Ten Questions I Ask Brides & Grooms
When meeting a bride and groom for the first time, there is always a little bit of nervousness for all of us. After all, this is a big day for everyone and we want to make sure we get it right. So just how do I get to know the happy couple? Well, I have a survey of about ten questions where, during the course of discussing them, we get to know each other a little better.
The most obvious first question is, Can you tell a little about yourselves? I ask this one to get a feel to see if the couple is out going or shy. This may give me an idea about how they feel being in the spotlight and if some words of comfort would be good idea or how we can take the pressure off if need be. Perhaps they will mention a hobby or interest they may have. If they like to sing maybe a karaoke option is worth mentioning. This question just opens up the conversation and sometimes interesting information comes to light.
The second quite obvious question is, Do you like to dance? Most times, but not always, the bride does and the groom does not. This gives me a clue as to if I might want to propose a few more games for the reception to take the weight off of them dancing so much or if I should suggest maybe only dancing for part of the song on the first dance. I might even suggest dance lessons to help them feel more comfortable when it does come time to dance.
Leading into, Do your guests like to dance? This question gives me a good notion as to what kind of a party reception we might have. If their guests don’t like to dance, then I start making a mental note, as well as on my question sheet, of what I can do to facilitate dancing or if we might shift the main focus away from dancing to perhaps, for example, a lip sync contest in the part of the reception where normally the dancing would start. In any case, the question, in some cases, puts forth a possible eventuality that we can prepare for.
The What kind of music do you like? question is a very helpful one I find. This really allows me to narrow down the ambiance of the event. Whether it be Top Forty, Alternative or a mixture of new and old music, the bride and groom’s answers to this question allows me to make observations and provide suggestions when the couple are at a cross roads in their music choices.
On a scale of one to ten how important is the music for your function? is a really obvious question. If music is not high on their agenda then it usually means they are just maybe having a DJ because it is expected of them. I sometimes, in the case where music is not so important, suggest maybe a comedian, magician or acoustic guitar player might work better for their reception. It can cost me the event, but I feel it is better for everyone involved if the bride and groom are happy with their entertainment choices.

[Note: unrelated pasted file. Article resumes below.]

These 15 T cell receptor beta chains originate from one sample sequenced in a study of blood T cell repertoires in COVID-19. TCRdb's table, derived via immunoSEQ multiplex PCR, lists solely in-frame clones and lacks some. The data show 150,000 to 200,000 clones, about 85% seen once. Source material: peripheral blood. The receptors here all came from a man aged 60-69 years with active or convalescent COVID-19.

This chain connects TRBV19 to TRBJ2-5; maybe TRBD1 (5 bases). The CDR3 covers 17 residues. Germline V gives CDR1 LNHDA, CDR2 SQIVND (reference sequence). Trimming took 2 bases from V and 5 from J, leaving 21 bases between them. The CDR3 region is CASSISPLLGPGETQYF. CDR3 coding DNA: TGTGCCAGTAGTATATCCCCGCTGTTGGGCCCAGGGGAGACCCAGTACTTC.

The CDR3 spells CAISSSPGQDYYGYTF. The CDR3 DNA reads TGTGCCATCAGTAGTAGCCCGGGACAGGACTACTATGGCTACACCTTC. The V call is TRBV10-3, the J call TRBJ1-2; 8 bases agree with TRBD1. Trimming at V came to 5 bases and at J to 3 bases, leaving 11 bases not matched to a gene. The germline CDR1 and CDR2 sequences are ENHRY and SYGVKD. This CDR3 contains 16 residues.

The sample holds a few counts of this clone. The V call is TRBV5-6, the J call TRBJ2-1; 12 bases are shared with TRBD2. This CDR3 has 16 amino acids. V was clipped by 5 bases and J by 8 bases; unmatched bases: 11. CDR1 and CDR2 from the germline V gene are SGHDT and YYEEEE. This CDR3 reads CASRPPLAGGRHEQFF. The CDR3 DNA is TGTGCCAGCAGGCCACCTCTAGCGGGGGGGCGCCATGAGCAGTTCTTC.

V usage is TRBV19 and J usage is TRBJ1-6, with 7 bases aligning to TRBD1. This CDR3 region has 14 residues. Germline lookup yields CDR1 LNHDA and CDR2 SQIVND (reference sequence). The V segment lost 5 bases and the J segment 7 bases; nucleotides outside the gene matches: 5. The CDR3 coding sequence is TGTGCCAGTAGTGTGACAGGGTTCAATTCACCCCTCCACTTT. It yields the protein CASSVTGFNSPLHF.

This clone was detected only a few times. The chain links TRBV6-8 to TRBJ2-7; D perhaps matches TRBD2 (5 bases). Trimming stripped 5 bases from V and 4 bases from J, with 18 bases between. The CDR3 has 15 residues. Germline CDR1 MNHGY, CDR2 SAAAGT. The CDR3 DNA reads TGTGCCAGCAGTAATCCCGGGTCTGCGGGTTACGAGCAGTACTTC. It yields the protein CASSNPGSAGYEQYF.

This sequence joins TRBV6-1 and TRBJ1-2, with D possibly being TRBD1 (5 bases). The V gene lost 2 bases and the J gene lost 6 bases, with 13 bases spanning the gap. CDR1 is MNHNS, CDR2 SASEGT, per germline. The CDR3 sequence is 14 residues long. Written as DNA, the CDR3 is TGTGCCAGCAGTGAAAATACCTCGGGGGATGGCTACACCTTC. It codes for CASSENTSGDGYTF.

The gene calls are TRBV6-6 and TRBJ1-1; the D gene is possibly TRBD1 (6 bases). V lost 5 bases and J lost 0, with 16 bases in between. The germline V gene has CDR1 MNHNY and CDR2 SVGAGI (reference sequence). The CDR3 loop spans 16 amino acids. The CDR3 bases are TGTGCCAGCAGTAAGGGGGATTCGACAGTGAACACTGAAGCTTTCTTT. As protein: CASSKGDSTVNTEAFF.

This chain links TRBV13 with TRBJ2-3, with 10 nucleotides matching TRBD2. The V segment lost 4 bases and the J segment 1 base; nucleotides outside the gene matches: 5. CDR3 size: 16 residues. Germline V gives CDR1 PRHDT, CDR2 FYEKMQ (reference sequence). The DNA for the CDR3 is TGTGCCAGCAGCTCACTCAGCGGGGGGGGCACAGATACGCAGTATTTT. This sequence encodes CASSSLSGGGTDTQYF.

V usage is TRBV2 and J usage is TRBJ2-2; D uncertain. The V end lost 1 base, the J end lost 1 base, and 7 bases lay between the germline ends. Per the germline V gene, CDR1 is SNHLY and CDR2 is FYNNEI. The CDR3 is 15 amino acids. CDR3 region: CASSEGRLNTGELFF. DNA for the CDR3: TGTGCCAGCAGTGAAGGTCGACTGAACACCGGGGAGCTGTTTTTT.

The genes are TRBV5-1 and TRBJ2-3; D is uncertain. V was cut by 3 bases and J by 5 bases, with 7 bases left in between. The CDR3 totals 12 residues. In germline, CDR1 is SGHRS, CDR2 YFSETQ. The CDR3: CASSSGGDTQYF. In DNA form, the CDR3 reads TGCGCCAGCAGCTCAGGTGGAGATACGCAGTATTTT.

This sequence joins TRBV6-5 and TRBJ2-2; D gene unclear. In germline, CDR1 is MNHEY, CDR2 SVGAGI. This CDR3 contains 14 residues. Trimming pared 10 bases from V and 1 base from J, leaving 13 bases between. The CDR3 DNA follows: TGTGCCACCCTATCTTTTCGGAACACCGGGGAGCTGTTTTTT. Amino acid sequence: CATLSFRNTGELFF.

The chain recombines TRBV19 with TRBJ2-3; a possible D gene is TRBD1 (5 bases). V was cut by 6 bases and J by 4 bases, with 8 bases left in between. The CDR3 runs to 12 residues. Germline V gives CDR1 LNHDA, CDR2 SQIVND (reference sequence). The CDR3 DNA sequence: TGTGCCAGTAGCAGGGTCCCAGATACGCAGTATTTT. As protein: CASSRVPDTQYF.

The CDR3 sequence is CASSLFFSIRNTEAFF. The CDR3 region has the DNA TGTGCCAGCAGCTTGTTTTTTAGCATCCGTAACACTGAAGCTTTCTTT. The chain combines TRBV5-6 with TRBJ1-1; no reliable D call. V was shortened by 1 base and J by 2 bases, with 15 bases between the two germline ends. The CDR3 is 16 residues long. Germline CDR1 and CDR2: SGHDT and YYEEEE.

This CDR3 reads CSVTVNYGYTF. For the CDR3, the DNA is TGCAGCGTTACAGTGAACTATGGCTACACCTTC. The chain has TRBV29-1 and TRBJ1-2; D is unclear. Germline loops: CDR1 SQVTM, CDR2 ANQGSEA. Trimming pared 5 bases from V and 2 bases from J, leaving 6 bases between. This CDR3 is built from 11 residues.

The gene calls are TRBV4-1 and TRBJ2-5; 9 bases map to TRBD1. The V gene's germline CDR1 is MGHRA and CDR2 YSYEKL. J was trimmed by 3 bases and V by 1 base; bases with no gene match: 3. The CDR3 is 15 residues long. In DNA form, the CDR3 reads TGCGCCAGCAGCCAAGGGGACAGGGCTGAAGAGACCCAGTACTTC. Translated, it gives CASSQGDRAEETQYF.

Do you like a bit of control over things or a lot? We have all known persons and bosses who like to micromanage. In the case of wedding receptions it is not uncommon to find this to be the case…and that is fine. It is just important to find this out in the initial stages so planning can begin on the right footing. In some ways couples that have definite ideas on what they want are easier because everything is laid out for me. As long as they receive their requests, they are quite happy. What makes things difficult are micro-managers who keep changing their minds right up to the last minute, and sometimes at the last minute, and expect perfect results.
Have you ever been to an event where you liked the DJ and why did you like them? There are many DJs. Some are better than others and some are just better suited to different types of events. Various DJs bring their own specialties, personalities and equipment to their functions so asking this question gives me a standard that the couple would appreciate having at their wedding. It is all about doing the best job you can and pleasing the client and guests, so feedback from this question is very useful.
And vice versa, Have you ever been to an event where you didn’t like the DJ and why you did not like them? is an awesome query, that when answered by the couple, give me a red light warning of what not to do! It is also useful for delving deeper into other minor things that DJs may do that are not so irritating to the bride and groom but still would make them feel better if steered away from. In addition, since there are often all ages at a wedding, this can bring up some very good compromise discussions.
What is your vision for the music portion of the event? I like this one because I get an overall vision of how the couple wants the reception to go music wise. Do they want a variety of songs so that the music is appealing to a large segment of their guests or do they want only them and a few guests style of music to be played for example. In any case, we can start to narrow down music genres with this question.
After the reception is done, what adjective would you want to use to describe the music portion of the event? It is always good to end a survey on a positive note and this question has the bride and groom thinking of a fun and successful reception. It lightens the mood of the questioning and can even spark a humorous comment or two.
I find that these ten questions not only give me some good information on the couple and what they would like to see happen at their event, but it also brings up other questions and ideas that they perhaps never thought of. It is sort of a brainstorm session in a way. I certainly find the questions I ask to be helpful and I believe my clients do as well.